The relentless pressure for researchers to get their work into journals, or face consequences for their careers, is one of the biggest concerns in academia and has been blamed for robbing scholars of the time to conceive profound, transformative ideas.
Last year, for example, the Wellcome Trust announced that it would fund longer-term projects to offset this pressure: the “model of chasing the next paper in the next journal” was constricting scientists’ ability to “dream”, said Jeremy Farrar, the trust’s director.
But pitting research quantity against quality in this way is based on a misconception of how academics come up with good ideas, according to an expert on research productivity who has discovered that more prolific academics often actually write more influential papers – a finding that he believes has implications for how academics are assessed and funded.
Ulf Sandström, a guest professor of science and technology studies at KTH Royal Institute of Technology in Stockholm, looked at the publishing records of 48,000 researchers based in Sweden and found that in most subjects, the proportion of high-quality articles – as measured by citations – held steady or even improved as they published more papers. Only in the humanities did it drop off.
He said that he “cannot understand” fears about a pressure to publish in academia because there was “no evidence” that publishing more papers leads to poorer quality research.
Instead, there is a virtuous circle between publishing papers and their having an impact, he argued. “From creativity and psychology analysis, we know that you can’t do the right thing first time. You need to do a lot of trials to have something that is really interesting,” he said. “The more you try, the more you know.”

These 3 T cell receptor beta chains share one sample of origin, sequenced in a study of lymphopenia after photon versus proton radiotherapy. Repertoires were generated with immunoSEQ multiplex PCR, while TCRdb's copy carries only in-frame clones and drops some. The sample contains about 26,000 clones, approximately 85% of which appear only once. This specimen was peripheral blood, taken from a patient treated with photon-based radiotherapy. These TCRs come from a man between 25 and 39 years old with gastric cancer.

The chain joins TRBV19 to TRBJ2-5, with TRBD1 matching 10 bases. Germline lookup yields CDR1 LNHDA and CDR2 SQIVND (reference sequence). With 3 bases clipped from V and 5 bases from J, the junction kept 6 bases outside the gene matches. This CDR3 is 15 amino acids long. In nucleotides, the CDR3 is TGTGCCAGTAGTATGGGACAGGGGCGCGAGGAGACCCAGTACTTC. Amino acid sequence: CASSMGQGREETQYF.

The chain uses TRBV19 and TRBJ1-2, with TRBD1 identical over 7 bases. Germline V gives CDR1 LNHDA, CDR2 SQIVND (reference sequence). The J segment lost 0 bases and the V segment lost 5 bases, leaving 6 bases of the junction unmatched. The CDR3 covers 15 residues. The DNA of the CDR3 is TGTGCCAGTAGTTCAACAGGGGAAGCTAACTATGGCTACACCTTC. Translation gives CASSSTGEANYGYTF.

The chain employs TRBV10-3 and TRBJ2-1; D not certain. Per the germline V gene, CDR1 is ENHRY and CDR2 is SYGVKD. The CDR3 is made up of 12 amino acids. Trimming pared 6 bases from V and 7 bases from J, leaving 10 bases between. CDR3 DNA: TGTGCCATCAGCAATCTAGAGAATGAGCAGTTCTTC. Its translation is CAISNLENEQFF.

The notion that researchers needed long periods of time to “sit and think and think and think” without publishing anything in order to conceive a groundbreaking idea was a false view of the scientific process, Professor Sandström said. Researchers generally do lots of work in one scientific paradigm before coming up with atypical ideas, he argued.
Prolific researchers were also better known in their networks, and more embedded and organised, meaning that peers were more likely to cite them, he added.
Successful scientists also accrued more postdoctoral students, which allowed them to conduct more research, he explained. But Professor Sandström added that his analysis had ruled out the possibility that prolific, highly cited authors were simply senior researchers leveraging their power to add their names on to the work of others.
Professor Sandström’s co-authored paper, “Quantity and/or quality? The importance of publishing many papers”, published in Plos One, argues that the results have implications for research policy – specifically, assessment exercises that limit the number of papers an academic can present.
The UK’s research excellence framework was one “very strange” example of this, he said, because it caps the number of papers that researchers can submit (four in 2014), meaning that researchers with many more publications to their name were not rewarded.
“Productivity is a very important aspect of research,” he said.